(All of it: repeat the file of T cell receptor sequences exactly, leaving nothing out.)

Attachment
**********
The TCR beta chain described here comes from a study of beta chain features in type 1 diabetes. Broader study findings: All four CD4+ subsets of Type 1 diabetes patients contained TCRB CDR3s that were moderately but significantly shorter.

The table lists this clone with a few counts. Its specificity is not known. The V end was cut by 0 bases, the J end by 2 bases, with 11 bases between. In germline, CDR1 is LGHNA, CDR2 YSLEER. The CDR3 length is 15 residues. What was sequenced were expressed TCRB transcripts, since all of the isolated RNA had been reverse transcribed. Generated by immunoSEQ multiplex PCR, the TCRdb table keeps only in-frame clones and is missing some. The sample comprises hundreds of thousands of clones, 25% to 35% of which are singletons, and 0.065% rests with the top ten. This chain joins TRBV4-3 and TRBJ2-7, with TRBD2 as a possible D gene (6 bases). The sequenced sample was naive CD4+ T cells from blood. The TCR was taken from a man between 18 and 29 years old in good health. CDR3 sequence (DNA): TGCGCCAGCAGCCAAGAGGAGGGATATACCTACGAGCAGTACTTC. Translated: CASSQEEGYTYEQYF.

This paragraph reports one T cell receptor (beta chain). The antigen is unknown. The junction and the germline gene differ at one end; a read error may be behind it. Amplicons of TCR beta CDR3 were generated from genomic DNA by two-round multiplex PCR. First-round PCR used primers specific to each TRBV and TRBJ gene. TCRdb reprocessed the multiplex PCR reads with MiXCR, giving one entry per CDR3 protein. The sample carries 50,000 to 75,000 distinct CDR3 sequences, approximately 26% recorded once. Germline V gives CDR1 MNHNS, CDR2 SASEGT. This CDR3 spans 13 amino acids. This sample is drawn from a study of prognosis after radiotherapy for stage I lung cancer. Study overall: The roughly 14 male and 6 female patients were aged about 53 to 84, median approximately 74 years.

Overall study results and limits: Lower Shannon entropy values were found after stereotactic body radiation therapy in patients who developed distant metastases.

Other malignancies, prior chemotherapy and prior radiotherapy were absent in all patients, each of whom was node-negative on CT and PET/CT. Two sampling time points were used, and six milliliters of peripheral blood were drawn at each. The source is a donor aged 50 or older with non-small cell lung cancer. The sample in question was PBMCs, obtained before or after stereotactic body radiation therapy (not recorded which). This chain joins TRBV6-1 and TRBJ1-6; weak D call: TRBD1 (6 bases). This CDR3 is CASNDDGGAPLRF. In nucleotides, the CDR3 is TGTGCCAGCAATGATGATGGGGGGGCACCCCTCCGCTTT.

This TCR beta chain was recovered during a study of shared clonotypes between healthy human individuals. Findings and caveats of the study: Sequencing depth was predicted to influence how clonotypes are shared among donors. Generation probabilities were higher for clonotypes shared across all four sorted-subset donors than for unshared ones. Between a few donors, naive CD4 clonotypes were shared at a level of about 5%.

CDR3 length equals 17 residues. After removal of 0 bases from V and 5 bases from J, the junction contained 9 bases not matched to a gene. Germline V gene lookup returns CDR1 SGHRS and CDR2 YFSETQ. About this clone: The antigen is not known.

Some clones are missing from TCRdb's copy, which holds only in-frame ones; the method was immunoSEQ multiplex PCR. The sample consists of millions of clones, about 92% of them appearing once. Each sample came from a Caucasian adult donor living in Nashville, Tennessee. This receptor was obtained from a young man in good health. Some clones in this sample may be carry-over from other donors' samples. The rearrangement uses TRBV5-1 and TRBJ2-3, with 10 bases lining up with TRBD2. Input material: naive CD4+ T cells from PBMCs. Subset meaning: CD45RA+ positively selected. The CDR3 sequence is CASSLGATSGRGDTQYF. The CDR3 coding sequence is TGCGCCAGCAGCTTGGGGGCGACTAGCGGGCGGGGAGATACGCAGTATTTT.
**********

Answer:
The TCR beta chain described here comes from a study of beta chain features in type 1 diabetes. Broader study findings: All four CD4+ subsets of Type 1 diabetes patients contained TCRB CDR3s that were moderately but significantly shorter.

The table lists this clone with a few counts. Its specificity is not known. The V end was cut by 0 bases, the J end by 2 bases, with 11 bases between. In germline, CDR1 is LGHNA, CDR2 YSLEER. The CDR3 length is 15 residues. What was sequenced were expressed TCRB transcripts, since all of the isolated RNA had been reverse transcribed. Generated by immunoSEQ multiplex PCR, the TCRdb table keeps only in-frame clones and is missing some. The sample comprises hundreds of thousands of clones, 25% to 35% of which are singletons, and 0.065% rests with the top ten. This chain joins TRBV4-3 and TRBJ2-7, with TRBD2 as a possible D gene (6 bases). The sequenced sample was naive CD4+ T cells from blood. The TCR was taken from a man between 18 and 29 years old in good health. CDR3 sequence (DNA): TGCGCCAGCAGCCAAGAGGAGGGATATACCTACGAGCAGTACTTC. Translated: CASSQEEGYTYEQYF.

This paragraph reports one T cell receptor (beta chain). The antigen is unknown. The junction and the germline gene differ at one end; a read error may be behind it. Amplicons of TCR beta CDR3 were generated from genomic DNA by two-round multiplex PCR. First-round PCR used primers specific to each TRBV and TRBJ gene. TCRdb reprocessed the multiplex PCR reads with MiXCR, giving one entry per CDR3 protein. The sample carries 50,000 to 75,000 distinct CDR3 sequences, approximately 26% recorded once. Germline V gives CDR1 MNHNS, CDR2 SASEGT. This CDR3 spans 13 amino acids. This sample is drawn from a study of prognosis after radiotherapy for stage I lung cancer. Study overall: The roughly 14 male and 6 female patients were aged about 53 to 84, median approximately 74 years.

Overall study results and limits: Lower Shannon entropy values were found after stereotactic body radiation therapy in patients who developed distant metastases.

Other malignancies, prior chemotherapy and prior radiotherapy were absent in all patients, each of whom was node-negative on CT and PET/CT. Two sampling time points were used, and six milliliters of peripheral blood were drawn at each. The source is a donor aged 50 or older with non-small cell lung cancer. The sample in question was PBMCs, obtained before or after stereotactic body radiation therapy (not recorded which). This chain joins TRBV6-1 and TRBJ1-6; weak D call: TRBD1 (6 bases). This CDR3 is CASNDDGGAPLRF. In nucleotides, the CDR3 is TGTGCCAGCAATGATGATGGGGGGGCACCCCTCCGCTTT.

This TCR beta chain was recovered during a study of shared clonotypes between healthy human individuals. Findings and caveats of the study: Sequencing depth was predicted to influence how clonotypes are shared among donors. Generation probabilities were higher for clonotypes shared across all four sorted-subset donors than for unshared ones. Between a few donors, naive CD4 clonotypes were shared at a level of about 5%.

CDR3 length equals 17 residues. After removal of 0 bases from V and 5 bases from J, the junction contained 9 bases not matched to a gene. Germline V gene lookup returns CDR1 SGHRS and CDR2 YFSETQ. About this clone: The antigen is not known.

Some clones are missing from TCRdb's copy, which holds only in-frame ones; the method was immunoSEQ multiplex PCR. The sample consists of millions of clones, about 92% of them appearing once. Each sample came from a Caucasian adult donor living in Nashville, Tennessee. This receptor was obtained from a young man in good health. Some clones in this sample may be carry-over from other donors' samples. The rearrangement uses TRBV5-1 and TRBJ2-3, with 10 bases lining up with TRBD2. Input material: naive CD4+ T cells from PBMCs. Subset meaning: CD45RA+ positively selected. The CDR3 sequence is CASSLGATSGRGDTQYF. The CDR3 coding sequence is TGCGCCAGCAGCTTGGGGGCGACTAGCGGGCGGGGAGATACGCAGTATTTT.